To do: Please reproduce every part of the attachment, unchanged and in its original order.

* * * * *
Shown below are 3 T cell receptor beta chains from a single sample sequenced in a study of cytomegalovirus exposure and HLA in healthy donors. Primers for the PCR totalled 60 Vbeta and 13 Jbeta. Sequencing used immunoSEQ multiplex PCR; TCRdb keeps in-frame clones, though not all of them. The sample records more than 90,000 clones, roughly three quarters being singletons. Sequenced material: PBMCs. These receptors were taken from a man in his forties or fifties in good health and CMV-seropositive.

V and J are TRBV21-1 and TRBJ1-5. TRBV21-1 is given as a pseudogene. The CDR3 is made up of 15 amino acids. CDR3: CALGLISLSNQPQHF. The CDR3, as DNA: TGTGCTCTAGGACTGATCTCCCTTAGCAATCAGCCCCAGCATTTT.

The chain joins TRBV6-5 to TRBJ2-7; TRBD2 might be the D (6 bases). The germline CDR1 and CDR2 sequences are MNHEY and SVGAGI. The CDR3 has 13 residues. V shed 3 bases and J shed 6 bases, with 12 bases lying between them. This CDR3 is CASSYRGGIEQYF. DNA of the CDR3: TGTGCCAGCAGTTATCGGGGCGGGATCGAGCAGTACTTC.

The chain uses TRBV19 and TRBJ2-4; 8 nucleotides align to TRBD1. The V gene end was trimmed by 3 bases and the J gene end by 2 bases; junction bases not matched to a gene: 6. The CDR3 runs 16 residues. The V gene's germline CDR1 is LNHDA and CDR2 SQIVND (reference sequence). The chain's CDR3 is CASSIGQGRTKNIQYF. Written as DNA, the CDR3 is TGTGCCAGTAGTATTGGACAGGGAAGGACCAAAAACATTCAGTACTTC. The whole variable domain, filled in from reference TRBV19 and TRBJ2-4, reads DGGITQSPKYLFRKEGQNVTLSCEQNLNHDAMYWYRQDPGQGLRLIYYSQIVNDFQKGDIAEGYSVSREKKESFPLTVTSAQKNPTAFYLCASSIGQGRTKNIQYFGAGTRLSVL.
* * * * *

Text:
Shown below are 3 T cell receptor beta chains from a single sample sequenced in a study of cytomegalovirus exposure and HLA in healthy donors. Primers for the PCR totalled 60 Vbeta and 13 Jbeta. Sequencing used immunoSEQ multiplex PCR; TCRdb keeps in-frame clones, though not all of them. The sample records more than 90,000 clones, roughly three quarters being singletons. Sequenced material: PBMCs. These receptors were taken from a man in his forties or fifties in good health and CMV-seropositive.

V and J are TRBV21-1 and TRBJ1-5. TRBV21-1 is given as a pseudogene. The CDR3 is made up of 15 amino acids. CDR3: CALGLISLSNQPQHF. The CDR3, as DNA: TGTGCTCTAGGACTGATCTCCCTTAGCAATCAGCCCCAGCATTTT.

The chain joins TRBV6-5 to TRBJ2-7; TRBD2 might be the D (6 bases). The germline CDR1 and CDR2 sequences are MNHEY and SVGAGI. The CDR3 has 13 residues. V shed 3 bases and J shed 6 bases, with 12 bases lying between them. This CDR3 is CASSYRGGIEQYF. DNA of the CDR3: TGTGCCAGCAGTTATCGGGGCGGGATCGAGCAGTACTTC.

The chain uses TRBV19 and TRBJ2-4; 8 nucleotides align to TRBD1. The V gene end was trimmed by 3 bases and the J gene end by 2 bases; junction bases not matched to a gene: 6. The CDR3 runs 16 residues. The V gene's germline CDR1 is LNHDA and CDR2 SQIVND (reference sequence). The chain's CDR3 is CASSIGQGRTKNIQYF. Written as DNA, the CDR3 is TGTGCCAGTAGTATTGGACAGGGAAGGACCAAAAACATTCAGTACTTC. The whole variable domain, filled in from reference TRBV19 and TRBJ2-4, reads DGGITQSPKYLFRKEGQNVTLSCEQNLNHDAMYWYRQDPGQGLRLIYYSQIVNDFQKGDIAEGYSVSREKKESFPLTVTSAQKNPTAFYLCASSIGQGRTKNIQYFGAGTRLSVL.